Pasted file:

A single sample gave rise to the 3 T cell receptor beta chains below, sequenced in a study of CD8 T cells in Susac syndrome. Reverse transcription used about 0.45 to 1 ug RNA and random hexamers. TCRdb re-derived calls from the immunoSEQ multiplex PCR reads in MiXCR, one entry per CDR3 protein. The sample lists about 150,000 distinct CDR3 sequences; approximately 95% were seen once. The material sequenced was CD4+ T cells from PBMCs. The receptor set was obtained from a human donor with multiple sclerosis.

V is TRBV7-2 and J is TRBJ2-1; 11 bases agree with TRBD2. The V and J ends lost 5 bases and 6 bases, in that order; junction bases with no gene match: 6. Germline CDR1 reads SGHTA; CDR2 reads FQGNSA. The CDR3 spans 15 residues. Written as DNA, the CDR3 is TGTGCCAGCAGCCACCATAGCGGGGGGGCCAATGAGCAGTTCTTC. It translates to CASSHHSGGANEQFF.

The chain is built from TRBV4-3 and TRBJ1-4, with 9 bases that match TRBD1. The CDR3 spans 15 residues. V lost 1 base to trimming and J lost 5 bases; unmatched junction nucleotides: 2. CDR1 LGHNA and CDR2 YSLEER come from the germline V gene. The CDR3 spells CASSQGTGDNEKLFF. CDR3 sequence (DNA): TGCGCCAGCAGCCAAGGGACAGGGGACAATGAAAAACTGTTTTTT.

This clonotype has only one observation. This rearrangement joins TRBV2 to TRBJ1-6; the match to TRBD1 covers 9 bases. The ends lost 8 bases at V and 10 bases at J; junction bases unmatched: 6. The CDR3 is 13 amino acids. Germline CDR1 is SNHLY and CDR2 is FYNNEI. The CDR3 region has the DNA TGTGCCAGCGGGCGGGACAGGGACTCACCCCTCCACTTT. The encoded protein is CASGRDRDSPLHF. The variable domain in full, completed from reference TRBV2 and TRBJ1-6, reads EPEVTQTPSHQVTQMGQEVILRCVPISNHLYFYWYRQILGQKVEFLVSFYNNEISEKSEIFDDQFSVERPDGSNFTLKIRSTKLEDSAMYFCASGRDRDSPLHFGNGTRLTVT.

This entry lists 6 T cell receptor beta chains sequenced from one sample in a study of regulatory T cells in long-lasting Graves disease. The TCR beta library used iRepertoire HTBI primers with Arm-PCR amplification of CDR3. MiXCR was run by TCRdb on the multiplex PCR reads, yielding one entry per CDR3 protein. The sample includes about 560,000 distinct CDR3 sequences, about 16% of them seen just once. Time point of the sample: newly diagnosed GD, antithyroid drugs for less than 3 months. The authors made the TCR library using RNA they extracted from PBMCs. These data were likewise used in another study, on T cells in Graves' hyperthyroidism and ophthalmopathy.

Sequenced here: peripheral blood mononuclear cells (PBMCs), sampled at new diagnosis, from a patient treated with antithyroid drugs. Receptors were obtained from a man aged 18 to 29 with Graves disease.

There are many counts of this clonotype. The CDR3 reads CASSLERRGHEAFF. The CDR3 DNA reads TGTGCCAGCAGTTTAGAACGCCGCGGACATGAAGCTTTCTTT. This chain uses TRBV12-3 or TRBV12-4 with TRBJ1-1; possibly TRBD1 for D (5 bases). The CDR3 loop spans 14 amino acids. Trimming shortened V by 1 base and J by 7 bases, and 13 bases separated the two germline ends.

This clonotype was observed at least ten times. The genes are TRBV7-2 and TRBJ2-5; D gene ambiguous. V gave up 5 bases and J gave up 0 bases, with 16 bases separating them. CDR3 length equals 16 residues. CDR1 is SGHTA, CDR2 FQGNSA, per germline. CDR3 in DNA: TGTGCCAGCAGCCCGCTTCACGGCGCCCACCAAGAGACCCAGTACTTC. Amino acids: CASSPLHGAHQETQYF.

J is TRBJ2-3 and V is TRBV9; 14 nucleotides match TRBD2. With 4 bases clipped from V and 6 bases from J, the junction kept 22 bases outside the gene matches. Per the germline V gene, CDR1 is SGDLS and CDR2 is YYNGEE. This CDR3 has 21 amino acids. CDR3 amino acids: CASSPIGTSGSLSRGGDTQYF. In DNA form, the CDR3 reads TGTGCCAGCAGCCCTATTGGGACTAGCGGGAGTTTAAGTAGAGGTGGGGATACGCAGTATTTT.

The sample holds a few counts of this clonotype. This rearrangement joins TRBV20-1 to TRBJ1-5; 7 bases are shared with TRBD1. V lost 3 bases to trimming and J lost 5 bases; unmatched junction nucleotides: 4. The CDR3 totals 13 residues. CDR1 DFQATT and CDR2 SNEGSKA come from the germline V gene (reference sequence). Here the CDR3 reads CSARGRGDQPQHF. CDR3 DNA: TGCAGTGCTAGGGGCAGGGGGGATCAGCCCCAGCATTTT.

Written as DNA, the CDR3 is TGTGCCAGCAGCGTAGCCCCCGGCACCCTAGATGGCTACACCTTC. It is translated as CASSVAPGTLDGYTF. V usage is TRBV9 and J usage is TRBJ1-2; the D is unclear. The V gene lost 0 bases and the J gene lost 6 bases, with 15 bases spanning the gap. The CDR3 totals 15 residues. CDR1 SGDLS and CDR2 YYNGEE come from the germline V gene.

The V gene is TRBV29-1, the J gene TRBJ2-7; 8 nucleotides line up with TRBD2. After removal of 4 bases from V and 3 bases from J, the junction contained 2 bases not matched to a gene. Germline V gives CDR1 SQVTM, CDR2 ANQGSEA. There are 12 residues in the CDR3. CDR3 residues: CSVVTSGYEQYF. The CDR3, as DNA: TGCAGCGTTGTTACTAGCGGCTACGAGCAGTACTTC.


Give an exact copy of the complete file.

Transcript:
A single sample gave rise to the 3 T cell receptor beta chains below, sequenced in a study of CD8 T cells in Susac syndrome. Reverse transcription used about 0.45 to 1 ug RNA and random hexamers. TCRdb re-derived calls from the immunoSEQ multiplex PCR reads in MiXCR, one entry per CDR3 protein. The sample lists about 150,000 distinct CDR3 sequences; approximately 95% were seen once. The material sequenced was CD4+ T cells from PBMCs. The receptor set was obtained from a human donor with multiple sclerosis.

V is TRBV7-2 and J is TRBJ2-1; 11 bases agree with TRBD2. The V and J ends lost 5 bases and 6 bases, in that order; junction bases with no gene match: 6. Germline CDR1 reads SGHTA; CDR2 reads FQGNSA. The CDR3 spans 15 residues. Written as DNA, the CDR3 is TGTGCCAGCAGCCACCATAGCGGGGGGGCCAATGAGCAGTTCTTC. It translates to CASSHHSGGANEQFF.

The chain is built from TRBV4-3 and TRBJ1-4, with 9 bases that match TRBD1. The CDR3 spans 15 residues. V lost 1 base to trimming and J lost 5 bases; unmatched junction nucleotides: 2. CDR1 LGHNA and CDR2 YSLEER come from the germline V gene. The CDR3 spells CASSQGTGDNEKLFF. CDR3 sequence (DNA): TGCGCCAGCAGCCAAGGGACAGGGGACAATGAAAAACTGTTTTTT.

This clonotype has only one observation. This rearrangement joins TRBV2 to TRBJ1-6; the match to TRBD1 covers 9 bases. The ends lost 8 bases at V and 10 bases at J; junction bases unmatched: 6. The CDR3 is 13 amino acids. Germline CDR1 is SNHLY and CDR2 is FYNNEI. The CDR3 region has the DNA TGTGCCAGCGGGCGGGACAGGGACTCACCCCTCCACTTT. The encoded protein is CASGRDRDSPLHF. The variable domain in full, completed from reference TRBV2 and TRBJ1-6, reads EPEVTQTPSHQVTQMGQEVILRCVPISNHLYFYWYRQILGQKVEFLVSFYNNEISEKSEIFDDQFSVERPDGSNFTLKIRSTKLEDSAMYFCASGRDRDSPLHFGNGTRLTVT.

This entry lists 6 T cell receptor beta chains sequenced from one sample in a study of regulatory T cells in long-lasting Graves disease. The TCR beta library used iRepertoire HTBI primers with Arm-PCR amplification of CDR3. MiXCR was run by TCRdb on the multiplex PCR reads, yielding one entry per CDR3 protein. The sample includes about 560,000 distinct CDR3 sequences, about 16% of them seen just once. Time point of the sample: newly diagnosed GD, antithyroid drugs for less than 3 months. The authors made the TCR library using RNA they extracted from PBMCs. These data were likewise used in another study, on T cells in Graves' hyperthyroidism and ophthalmopathy.

Sequenced here: peripheral blood mononuclear cells (PBMCs), sampled at new diagnosis, from a patient treated with antithyroid drugs. Receptors were obtained from a man aged 18 to 29 with Graves disease.

There are many counts of this clonotype. The CDR3 reads CASSLERRGHEAFF. The CDR3 DNA reads TGTGCCAGCAGTTTAGAACGCCGCGGACATGAAGCTTTCTTT. This chain uses TRBV12-3 or TRBV12-4 with TRBJ1-1; possibly TRBD1 for D (5 bases). The CDR3 loop spans 14 amino acids. Trimming shortened V by 1 base and J by 7 bases, and 13 bases separated the two germline ends.

This clonotype was observed at least ten times. The genes are TRBV7-2 and TRBJ2-5; D gene ambiguous. V gave up 5 bases and J gave up 0 bases, with 16 bases separating them. CDR3 length equals 16 residues. CDR1 is SGHTA, CDR2 FQGNSA, per germline. CDR3 in DNA: TGTGCCAGCAGCCCGCTTCACGGCGCCCACCAAGAGACCCAGTACTTC. Amino acids: CASSPLHGAHQETQYF.

J is TRBJ2-3 and V is TRBV9; 14 nucleotides match TRBD2. With 4 bases clipped from V and 6 bases from J, the junction kept 22 bases outside the gene matches. Per the germline V gene, CDR1 is SGDLS and CDR2 is YYNGEE. This CDR3 has 21 amino acids. CDR3 amino acids: CASSPIGTSGSLSRGGDTQYF. In DNA form, the CDR3 reads TGTGCCAGCAGCCCTATTGGGACTAGCGGGAGTTTAAGTAGAGGTGGGGATACGCAGTATTTT.

The sample holds a few counts of this clonotype. This rearrangement joins TRBV20-1 to TRBJ1-5; 7 bases are shared with TRBD1. V lost 3 bases to trimming and J lost 5 bases; unmatched junction nucleotides: 4. The CDR3 totals 13 residues. CDR1 DFQATT and CDR2 SNEGSKA come from the germline V gene (reference sequence). Here the CDR3 reads CSARGRGDQPQHF. CDR3 DNA: TGCAGTGCTAGGGGCAGGGGGGATCAGCCCCAGCATTTT.

Written as DNA, the CDR3 is TGTGCCAGCAGCGTAGCCCCCGGCACCCTAGATGGCTACACCTTC. It is translated as CASSVAPGTLDGYTF. V usage is TRBV9 and J usage is TRBJ1-2; the D is unclear. The V gene lost 0 bases and the J gene lost 6 bases, with 15 bases spanning the gap. The CDR3 totals 15 residues. CDR1 SGDLS and CDR2 YYNGEE come from the germline V gene.

The V gene is TRBV29-1, the J gene TRBJ2-7; 8 nucleotides line up with TRBD2. After removal of 4 bases from V and 3 bases from J, the junction contained 2 bases not matched to a gene. Germline V gives CDR1 SQVTM, CDR2 ANQGSEA. There are 12 residues in the CDR3. CDR3 residues: CSVVTSGYEQYF. The CDR3, as DNA: TGCAGCGTTGTTACTAGCGGCTACGAGCAGTACTTC.